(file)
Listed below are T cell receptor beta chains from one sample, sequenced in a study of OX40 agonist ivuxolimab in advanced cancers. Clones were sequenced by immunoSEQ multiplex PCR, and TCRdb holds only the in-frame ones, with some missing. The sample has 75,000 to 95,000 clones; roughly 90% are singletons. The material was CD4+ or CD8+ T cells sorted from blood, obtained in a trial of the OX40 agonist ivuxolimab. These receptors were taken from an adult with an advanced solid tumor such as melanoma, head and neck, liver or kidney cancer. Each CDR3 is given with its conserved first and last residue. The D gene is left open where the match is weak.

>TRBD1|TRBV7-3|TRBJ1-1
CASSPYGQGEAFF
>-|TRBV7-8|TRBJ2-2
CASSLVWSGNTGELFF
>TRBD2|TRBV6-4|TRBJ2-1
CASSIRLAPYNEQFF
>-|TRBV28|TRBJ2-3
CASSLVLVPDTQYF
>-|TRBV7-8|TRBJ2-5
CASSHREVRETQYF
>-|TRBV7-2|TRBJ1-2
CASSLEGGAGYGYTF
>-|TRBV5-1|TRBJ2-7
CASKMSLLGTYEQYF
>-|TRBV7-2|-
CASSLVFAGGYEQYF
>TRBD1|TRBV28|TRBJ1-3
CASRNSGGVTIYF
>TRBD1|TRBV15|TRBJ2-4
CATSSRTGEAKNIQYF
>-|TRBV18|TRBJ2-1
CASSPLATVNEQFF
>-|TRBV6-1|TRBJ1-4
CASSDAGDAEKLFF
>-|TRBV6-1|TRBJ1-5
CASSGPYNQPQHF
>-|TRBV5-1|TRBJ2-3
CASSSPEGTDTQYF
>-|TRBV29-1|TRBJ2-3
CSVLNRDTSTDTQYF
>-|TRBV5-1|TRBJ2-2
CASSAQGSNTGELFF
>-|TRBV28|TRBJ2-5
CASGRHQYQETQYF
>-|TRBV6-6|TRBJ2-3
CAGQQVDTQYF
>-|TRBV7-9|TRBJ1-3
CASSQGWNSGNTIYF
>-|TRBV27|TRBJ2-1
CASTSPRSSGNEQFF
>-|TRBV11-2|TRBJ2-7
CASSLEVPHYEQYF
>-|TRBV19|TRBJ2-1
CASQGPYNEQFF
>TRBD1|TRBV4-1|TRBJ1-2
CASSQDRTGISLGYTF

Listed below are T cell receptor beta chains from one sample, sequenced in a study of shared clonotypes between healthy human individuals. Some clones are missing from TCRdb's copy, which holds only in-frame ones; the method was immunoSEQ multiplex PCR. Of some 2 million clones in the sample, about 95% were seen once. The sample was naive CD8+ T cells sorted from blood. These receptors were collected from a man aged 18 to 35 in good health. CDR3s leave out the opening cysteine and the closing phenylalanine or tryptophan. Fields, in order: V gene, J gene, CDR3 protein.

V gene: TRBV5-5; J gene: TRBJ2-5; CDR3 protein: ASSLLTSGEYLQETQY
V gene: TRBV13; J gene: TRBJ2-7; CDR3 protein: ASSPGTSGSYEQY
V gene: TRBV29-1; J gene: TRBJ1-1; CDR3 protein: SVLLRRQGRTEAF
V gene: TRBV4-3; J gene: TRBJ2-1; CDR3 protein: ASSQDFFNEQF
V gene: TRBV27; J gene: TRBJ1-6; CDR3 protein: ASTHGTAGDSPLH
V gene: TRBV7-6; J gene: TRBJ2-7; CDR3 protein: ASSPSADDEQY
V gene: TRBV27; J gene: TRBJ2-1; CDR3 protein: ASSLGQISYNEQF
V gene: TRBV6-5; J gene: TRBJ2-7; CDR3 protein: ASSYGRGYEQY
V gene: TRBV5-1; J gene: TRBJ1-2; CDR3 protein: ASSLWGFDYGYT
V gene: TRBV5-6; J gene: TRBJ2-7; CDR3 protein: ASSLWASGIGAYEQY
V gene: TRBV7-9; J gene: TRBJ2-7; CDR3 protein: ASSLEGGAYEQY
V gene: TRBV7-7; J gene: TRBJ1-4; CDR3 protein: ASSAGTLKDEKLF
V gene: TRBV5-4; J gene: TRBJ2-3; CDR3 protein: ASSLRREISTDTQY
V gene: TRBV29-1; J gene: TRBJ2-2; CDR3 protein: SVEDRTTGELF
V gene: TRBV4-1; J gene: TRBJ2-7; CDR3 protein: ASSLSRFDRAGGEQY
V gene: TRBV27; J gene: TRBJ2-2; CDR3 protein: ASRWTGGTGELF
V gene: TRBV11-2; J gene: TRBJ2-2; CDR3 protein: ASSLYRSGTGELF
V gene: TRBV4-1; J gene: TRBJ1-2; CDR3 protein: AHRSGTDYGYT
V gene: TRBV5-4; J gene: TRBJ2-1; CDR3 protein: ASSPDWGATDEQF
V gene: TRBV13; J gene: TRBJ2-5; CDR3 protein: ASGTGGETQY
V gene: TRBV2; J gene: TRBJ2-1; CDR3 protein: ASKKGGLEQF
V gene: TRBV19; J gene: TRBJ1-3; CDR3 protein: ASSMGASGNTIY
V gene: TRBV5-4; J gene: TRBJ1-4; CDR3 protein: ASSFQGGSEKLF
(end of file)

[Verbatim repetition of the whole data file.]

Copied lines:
Listed below are T cell receptor beta chains from one sample, sequenced in a study of OX40 agonist ivuxolimab in advanced cancers. Clones were sequenced by immunoSEQ multiplex PCR, and TCRdb holds only the in-frame ones, with some missing. The sample has 75,000 to 95,000 clones; roughly 90% are singletons. The material was CD4+ or CD8+ T cells sorted from blood, obtained in a trial of the OX40 agonist ivuxolimab. These receptors were taken from an adult with an advanced solid tumor such as melanoma, head and neck, liver or kidney cancer. Each CDR3 is given with its conserved first and last residue. The D gene is left open where the match is weak.

>TRBD1|TRBV7-3|TRBJ1-1
CASSPYGQGEAFF
>-|TRBV7-8|TRBJ2-2
CASSLVWSGNTGELFF
>TRBD2|TRBV6-4|TRBJ2-1
CASSIRLAPYNEQFF
>-|TRBV28|TRBJ2-3
CASSLVLVPDTQYF
>-|TRBV7-8|TRBJ2-5
CASSHREVRETQYF
>-|TRBV7-2|TRBJ1-2
CASSLEGGAGYGYTF
>-|TRBV5-1|TRBJ2-7
CASKMSLLGTYEQYF
>-|TRBV7-2|-
CASSLVFAGGYEQYF
>TRBD1|TRBV28|TRBJ1-3
CASRNSGGVTIYF
>TRBD1|TRBV15|TRBJ2-4
CATSSRTGEAKNIQYF
>-|TRBV18|TRBJ2-1
CASSPLATVNEQFF
>-|TRBV6-1|TRBJ1-4
CASSDAGDAEKLFF
>-|TRBV6-1|TRBJ1-5
CASSGPYNQPQHF
>-|TRBV5-1|TRBJ2-3
CASSSPEGTDTQYF
>-|TRBV29-1|TRBJ2-3
CSVLNRDTSTDTQYF
>-|TRBV5-1|TRBJ2-2
CASSAQGSNTGELFF
>-|TRBV28|TRBJ2-5
CASGRHQYQETQYF
>-|TRBV6-6|TRBJ2-3
CAGQQVDTQYF
>-|TRBV7-9|TRBJ1-3
CASSQGWNSGNTIYF
>-|TRBV27|TRBJ2-1
CASTSPRSSGNEQFF
>-|TRBV11-2|TRBJ2-7
CASSLEVPHYEQYF
>-|TRBV19|TRBJ2-1
CASQGPYNEQFF
>TRBD1|TRBV4-1|TRBJ1-2
CASSQDRTGISLGYTF

Listed below are T cell receptor beta chains from one sample, sequenced in a study of shared clonotypes between healthy human individuals. Some clones are missing from TCRdb's copy, which holds only in-frame ones; the method was immunoSEQ multiplex PCR. Of some 2 million clones in the sample, about 95% were seen once. The sample was naive CD8+ T cells sorted from blood. These receptors were collected from a man aged 18 to 35 in good health. CDR3s leave out the opening cysteine and the closing phenylalanine or tryptophan. Fields, in order: V gene, J gene, CDR3 protein.

V gene: TRBV5-5; J gene: TRBJ2-5; CDR3 protein: ASSLLTSGEYLQETQY
V gene: TRBV13; J gene: TRBJ2-7; CDR3 protein: ASSPGTSGSYEQY
V gene: TRBV29-1; J gene: TRBJ1-1; CDR3 protein: SVLLRRQGRTEAF
V gene: TRBV4-3; J gene: TRBJ2-1; CDR3 protein: ASSQDFFNEQF
V gene: TRBV27; J gene: TRBJ1-6; CDR3 protein: ASTHGTAGDSPLH
V gene: TRBV7-6; J gene: TRBJ2-7; CDR3 protein: ASSPSADDEQY
V gene: TRBV27; J gene: TRBJ2-1; CDR3 protein: ASSLGQISYNEQF
V gene: TRBV6-5; J gene: TRBJ2-7; CDR3 protein: ASSYGRGYEQY
V gene: TRBV5-1; J gene: TRBJ1-2; CDR3 protein: ASSLWGFDYGYT
V gene: TRBV5-6; J gene: TRBJ2-7; CDR3 protein: ASSLWASGIGAYEQY
V gene: TRBV7-9; J gene: TRBJ2-7; CDR3 protein: ASSLEGGAYEQY
V gene: TRBV7-7; J gene: TRBJ1-4; CDR3 protein: ASSAGTLKDEKLF
V gene: TRBV5-4; J gene: TRBJ2-3; CDR3 protein: ASSLRREISTDTQY
V gene: TRBV29-1; J gene: TRBJ2-2; CDR3 protein: SVEDRTTGELF
V gene: TRBV4-1; J gene: TRBJ2-7; CDR3 protein: ASSLSRFDRAGGEQY
V gene: TRBV27; J gene: TRBJ2-2; CDR3 protein: ASRWTGGTGELF
V gene: TRBV11-2; J gene: TRBJ2-2; CDR3 protein: ASSLYRSGTGELF
V gene: TRBV4-1; J gene: TRBJ1-2; CDR3 protein: AHRSGTDYGYT
V gene: TRBV5-4; J gene: TRBJ2-1; CDR3 protein: ASSPDWGATDEQF
V gene: TRBV13; J gene: TRBJ2-5; CDR3 protein: ASGTGGETQY
V gene: TRBV2; J gene: TRBJ2-1; CDR3 protein: ASKKGGLEQF
V gene: TRBV19; J gene: TRBJ1-3; CDR3 protein: ASSMGASGNTIY
V gene: TRBV5-4; J gene: TRBJ1-4; CDR3 protein: ASSFQGGSEKLF